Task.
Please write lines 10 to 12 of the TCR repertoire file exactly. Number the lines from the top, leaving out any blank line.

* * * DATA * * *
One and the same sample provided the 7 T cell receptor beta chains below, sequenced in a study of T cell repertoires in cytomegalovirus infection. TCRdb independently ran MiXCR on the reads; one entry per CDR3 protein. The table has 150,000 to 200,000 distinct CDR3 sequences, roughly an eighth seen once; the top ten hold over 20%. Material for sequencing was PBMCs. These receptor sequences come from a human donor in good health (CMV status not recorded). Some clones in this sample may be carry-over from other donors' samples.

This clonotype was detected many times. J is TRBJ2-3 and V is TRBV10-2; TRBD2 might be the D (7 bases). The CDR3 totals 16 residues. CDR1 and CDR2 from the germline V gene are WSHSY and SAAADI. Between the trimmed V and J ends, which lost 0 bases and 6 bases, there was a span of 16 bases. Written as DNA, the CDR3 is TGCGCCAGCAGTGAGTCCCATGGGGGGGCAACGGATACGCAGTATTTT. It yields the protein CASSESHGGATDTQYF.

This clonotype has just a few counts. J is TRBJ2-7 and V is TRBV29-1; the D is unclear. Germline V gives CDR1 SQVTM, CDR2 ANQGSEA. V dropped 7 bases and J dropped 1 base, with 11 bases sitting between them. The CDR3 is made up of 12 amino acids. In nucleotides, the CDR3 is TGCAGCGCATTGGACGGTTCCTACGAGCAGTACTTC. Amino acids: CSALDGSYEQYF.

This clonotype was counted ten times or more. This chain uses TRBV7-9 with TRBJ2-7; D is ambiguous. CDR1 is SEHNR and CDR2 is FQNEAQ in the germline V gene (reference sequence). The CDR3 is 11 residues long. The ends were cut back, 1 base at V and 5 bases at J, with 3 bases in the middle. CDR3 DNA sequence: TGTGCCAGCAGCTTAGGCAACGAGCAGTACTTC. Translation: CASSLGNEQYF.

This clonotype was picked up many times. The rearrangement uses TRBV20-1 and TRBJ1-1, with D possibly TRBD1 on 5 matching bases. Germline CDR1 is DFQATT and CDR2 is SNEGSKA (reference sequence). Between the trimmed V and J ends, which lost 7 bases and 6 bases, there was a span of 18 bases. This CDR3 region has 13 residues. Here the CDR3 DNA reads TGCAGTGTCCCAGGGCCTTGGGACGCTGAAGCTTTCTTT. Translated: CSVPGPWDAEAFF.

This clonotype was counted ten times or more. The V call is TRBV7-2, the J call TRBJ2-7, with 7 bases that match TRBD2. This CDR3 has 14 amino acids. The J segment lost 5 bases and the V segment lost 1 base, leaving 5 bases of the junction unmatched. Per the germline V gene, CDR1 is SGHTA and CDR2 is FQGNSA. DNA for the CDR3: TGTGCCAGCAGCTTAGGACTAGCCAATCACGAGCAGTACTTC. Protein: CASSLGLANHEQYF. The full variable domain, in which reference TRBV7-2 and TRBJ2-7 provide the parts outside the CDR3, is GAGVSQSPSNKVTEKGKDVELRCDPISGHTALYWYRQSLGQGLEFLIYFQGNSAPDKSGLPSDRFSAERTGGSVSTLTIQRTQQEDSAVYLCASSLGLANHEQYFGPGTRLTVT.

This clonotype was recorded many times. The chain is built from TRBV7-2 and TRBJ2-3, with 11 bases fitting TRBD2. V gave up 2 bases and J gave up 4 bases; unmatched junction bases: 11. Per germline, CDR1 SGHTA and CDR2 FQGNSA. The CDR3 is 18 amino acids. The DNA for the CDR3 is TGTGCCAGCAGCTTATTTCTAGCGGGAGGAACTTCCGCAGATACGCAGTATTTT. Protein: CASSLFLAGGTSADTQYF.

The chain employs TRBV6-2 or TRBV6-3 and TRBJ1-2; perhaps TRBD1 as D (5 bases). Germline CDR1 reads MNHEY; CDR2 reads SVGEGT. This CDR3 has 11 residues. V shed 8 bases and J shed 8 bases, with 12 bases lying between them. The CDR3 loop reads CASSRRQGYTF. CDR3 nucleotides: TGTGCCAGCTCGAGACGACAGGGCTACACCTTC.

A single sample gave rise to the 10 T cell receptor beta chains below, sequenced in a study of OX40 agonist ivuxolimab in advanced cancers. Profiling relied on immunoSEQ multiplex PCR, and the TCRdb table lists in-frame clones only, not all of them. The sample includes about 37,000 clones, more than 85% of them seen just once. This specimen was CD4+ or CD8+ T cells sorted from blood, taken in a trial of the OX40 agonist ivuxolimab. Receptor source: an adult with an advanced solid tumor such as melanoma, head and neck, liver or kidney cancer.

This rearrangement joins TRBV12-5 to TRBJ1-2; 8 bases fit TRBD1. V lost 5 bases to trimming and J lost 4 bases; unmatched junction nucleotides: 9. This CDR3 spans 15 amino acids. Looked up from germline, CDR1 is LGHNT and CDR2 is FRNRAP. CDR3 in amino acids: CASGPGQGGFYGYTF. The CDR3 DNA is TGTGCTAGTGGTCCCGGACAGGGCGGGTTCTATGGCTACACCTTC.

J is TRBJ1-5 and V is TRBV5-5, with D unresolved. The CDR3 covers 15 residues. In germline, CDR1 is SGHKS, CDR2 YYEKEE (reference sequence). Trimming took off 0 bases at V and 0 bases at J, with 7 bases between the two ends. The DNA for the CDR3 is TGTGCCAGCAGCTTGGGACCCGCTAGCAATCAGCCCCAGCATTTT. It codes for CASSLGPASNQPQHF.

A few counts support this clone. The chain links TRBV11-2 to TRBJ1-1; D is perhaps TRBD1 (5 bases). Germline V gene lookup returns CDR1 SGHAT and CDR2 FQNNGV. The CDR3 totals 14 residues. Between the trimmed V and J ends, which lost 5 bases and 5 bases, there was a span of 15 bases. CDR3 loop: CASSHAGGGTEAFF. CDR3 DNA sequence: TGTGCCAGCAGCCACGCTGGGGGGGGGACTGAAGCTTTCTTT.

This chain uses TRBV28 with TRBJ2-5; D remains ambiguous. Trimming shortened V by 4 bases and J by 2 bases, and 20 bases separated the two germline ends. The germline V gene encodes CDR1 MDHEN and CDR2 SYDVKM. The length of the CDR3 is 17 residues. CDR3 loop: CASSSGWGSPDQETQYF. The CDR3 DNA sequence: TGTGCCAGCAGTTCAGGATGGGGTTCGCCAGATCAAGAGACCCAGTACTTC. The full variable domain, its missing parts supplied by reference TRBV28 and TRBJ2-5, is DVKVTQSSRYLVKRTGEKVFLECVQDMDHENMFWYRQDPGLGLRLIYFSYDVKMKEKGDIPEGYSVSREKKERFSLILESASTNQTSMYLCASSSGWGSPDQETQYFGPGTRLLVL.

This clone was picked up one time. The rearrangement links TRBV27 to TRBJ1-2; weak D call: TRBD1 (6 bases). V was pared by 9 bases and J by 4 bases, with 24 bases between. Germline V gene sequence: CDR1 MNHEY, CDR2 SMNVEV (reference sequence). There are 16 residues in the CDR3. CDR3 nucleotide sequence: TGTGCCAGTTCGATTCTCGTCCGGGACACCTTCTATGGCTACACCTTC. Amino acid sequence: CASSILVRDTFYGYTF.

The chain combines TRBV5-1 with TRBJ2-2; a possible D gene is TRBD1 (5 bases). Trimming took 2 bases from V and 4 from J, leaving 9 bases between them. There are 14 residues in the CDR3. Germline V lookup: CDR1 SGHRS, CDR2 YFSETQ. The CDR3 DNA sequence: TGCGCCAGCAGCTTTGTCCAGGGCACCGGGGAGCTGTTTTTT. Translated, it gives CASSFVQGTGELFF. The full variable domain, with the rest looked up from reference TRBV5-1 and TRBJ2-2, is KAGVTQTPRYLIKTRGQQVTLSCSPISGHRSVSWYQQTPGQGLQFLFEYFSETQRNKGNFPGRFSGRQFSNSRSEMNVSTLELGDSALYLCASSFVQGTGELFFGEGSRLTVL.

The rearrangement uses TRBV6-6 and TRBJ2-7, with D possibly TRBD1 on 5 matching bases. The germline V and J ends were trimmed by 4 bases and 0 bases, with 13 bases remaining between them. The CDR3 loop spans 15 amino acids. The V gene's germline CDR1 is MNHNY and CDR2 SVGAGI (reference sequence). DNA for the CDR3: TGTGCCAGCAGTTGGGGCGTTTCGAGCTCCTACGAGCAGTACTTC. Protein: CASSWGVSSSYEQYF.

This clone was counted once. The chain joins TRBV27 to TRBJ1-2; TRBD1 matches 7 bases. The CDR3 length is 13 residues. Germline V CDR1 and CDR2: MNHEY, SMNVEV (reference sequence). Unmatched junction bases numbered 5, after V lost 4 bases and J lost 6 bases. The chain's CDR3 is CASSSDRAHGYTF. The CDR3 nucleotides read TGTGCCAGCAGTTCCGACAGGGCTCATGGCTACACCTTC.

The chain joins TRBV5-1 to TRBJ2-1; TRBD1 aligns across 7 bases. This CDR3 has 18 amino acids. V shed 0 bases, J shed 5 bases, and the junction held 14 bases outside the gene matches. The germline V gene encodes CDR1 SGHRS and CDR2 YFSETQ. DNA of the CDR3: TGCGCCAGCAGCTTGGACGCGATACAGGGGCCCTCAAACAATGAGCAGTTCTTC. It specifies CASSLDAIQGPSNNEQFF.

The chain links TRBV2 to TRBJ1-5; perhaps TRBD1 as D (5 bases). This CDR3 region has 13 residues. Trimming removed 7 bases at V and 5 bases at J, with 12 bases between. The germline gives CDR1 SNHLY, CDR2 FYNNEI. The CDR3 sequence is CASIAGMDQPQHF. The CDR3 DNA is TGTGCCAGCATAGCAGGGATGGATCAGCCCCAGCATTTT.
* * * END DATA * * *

This rearrangement joins TRBV12-5 to TRBJ1-2; 8 bases fit TRBD1. V lost 5 bases to trimming and J lost 4 bases; unmatched junction nucleotides: 9. This CDR3 spans 15 amino acids. Looked up from germline, CDR1 is LGHNT and CDR2 is FRNRAP. CDR3 in amino acids: CASGPGQGGFYGYTF. The CDR3 DNA is TGTGCTAGTGGTCCCGGACAGGGCGGGTTCTATGGCTACACCTTC.

J is TRBJ1-5 and V is TRBV5-5, with D unresolved. The CDR3 covers 15 residues. In germline, CDR1 is SGHKS, CDR2 YYEKEE (reference sequence). Trimming took off 0 bases at V and 0 bases at J, with 7 bases between the two ends. The DNA for the CDR3 is TGTGCCAGCAGCTTGGGACCCGCTAGCAATCAGCCCCAGCATTTT. It codes for CASSLGPASNQPQHF.

A few counts support this clone. The chain links TRBV11-2 to TRBJ1-1; D is perhaps TRBD1 (5 bases). Germline V gene lookup returns CDR1 SGHAT and CDR2 FQNNGV. The CDR3 totals 14 residues. Between the trimmed V and J ends, which lost 5 bases and 5 bases, there was a span of 15 bases. CDR3 loop: CASSHAGGGTEAFF. CDR3 DNA sequence: TGTGCCAGCAGCCACGCTGGGGGGGGGACTGAAGCTTTCTTT.